If the weekly developments involving Councilman Michael Gonnelli and a government ethics complaint against him were a tennis match between him and the administration of Mayor Dennis Elwell, the residents of Secaucus would have whiplash.
One week after threatening to bar Gonnelli from sitting as an official at Town Council meetings until a judge rules on the ethics complaint, Elwell and Town Attorney Frank Leanza made no attempts to block him from last Tuesday’s meeting. Gonnelli, one of two Town councilmen who represents Secaucus’ 2nd Ward, sat with the rest of the seven-member governing body and voted on all matters that arose.
Gonnelli also sat in on and participated in the caucus meeting earlier that day, although he was asked to leave the caucus when the town’s legal action against him came up for discussion.
“I felt there was nothing on the agenda of this meeting that was controversial or that’s likely to be challenged in court,” Leanza said at the meeting Tuesday, when questioned by resident Andrew Conti about his seeming change of heart. “So I didn’t see a problem with [Gonnelli] participating in the meeting.”
Gonnelli said at the meeting that his attorney believes the town has no legal reason to bar him from Town Council meetings.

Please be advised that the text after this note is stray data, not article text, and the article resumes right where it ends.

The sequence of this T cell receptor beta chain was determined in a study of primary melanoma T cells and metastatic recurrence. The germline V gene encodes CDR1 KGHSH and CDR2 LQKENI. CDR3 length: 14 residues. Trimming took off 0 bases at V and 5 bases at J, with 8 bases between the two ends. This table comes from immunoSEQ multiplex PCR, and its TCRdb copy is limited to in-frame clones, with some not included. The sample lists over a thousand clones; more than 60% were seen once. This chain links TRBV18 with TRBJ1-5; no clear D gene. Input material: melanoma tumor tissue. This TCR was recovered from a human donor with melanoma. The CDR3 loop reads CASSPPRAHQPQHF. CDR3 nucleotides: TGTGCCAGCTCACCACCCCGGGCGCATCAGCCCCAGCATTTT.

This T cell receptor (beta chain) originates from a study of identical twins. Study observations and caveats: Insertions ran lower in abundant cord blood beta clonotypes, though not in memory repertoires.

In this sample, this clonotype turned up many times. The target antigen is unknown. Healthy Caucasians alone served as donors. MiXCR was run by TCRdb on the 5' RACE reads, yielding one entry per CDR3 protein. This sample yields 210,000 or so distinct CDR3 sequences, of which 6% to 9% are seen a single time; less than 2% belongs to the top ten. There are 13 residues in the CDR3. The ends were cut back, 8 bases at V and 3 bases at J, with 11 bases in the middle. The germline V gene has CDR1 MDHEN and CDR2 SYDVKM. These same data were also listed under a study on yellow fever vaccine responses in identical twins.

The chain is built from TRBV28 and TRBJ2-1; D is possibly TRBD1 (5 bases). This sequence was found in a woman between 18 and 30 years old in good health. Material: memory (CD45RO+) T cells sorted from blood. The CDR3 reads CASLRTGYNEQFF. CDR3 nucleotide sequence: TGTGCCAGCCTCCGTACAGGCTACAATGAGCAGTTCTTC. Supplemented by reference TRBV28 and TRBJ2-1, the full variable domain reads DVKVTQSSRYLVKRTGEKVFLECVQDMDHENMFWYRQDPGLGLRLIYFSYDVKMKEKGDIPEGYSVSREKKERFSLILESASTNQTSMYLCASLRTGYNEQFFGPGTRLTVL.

“I work for the people of Secaucus,” Gonnelli read from a prepared statement. “No lawyer, mayor, [or] council has the power or right to prevent me from performing my job as councilman. I will not participate in or vote on any matter involving the Fire Department or its personnel. [But] I will continue to sit as a council member representing Secaucus and the residents of the 2nd Ward.”
For more than two years Gonnelli has been the subject of a government ethics complaint sent to the state Local Finance Board. At the heart of the complaint, made by a former political rival, is Gonnelli’s dual role as a Town Councilman and a senior officer with the Secaucus Volunteer Fire Department. Some say the two positions represent a conflict because the Town Council oversees the Fire Department. The Local Finance Board, however, has not ruled on the complaint.
Last month, the Town Council voted to take the matter to court to have a judge make a decision.
Gonnelli, an Independent, and Mayor Elwell, a Democrat, are both likely to be candidates in the November mayoral race.
Served in caucus
The town’s labor attorney, Ralph Lamparello, filed suit on behalf of the town against Gonnelli on Jan. 22. He was served last Tuesday at the council’s caucus session.
According to court documents, the town alleges that Gonnelli’s roles as Town Councilman and deputy fire chief of the Secaucus Volunteer Fire department “violate the doctrine of incompatibility of offices.” Court documents further allege that “the effect of Gonnelli occupying both offices in violation of the doctrine of incompatibility has placed all action by the Town Council…in jeopardy, thereby impacting the governance of the municipality.”
Leanza and Mayor Elwell have previously claimed that Gonnelli’s participation in council votes could “taint” those votes and leave them open to court challenge. They have also claimed the council could be charged with “malfeasance in office” for allowing Gonnelli to sit with the rest of the council.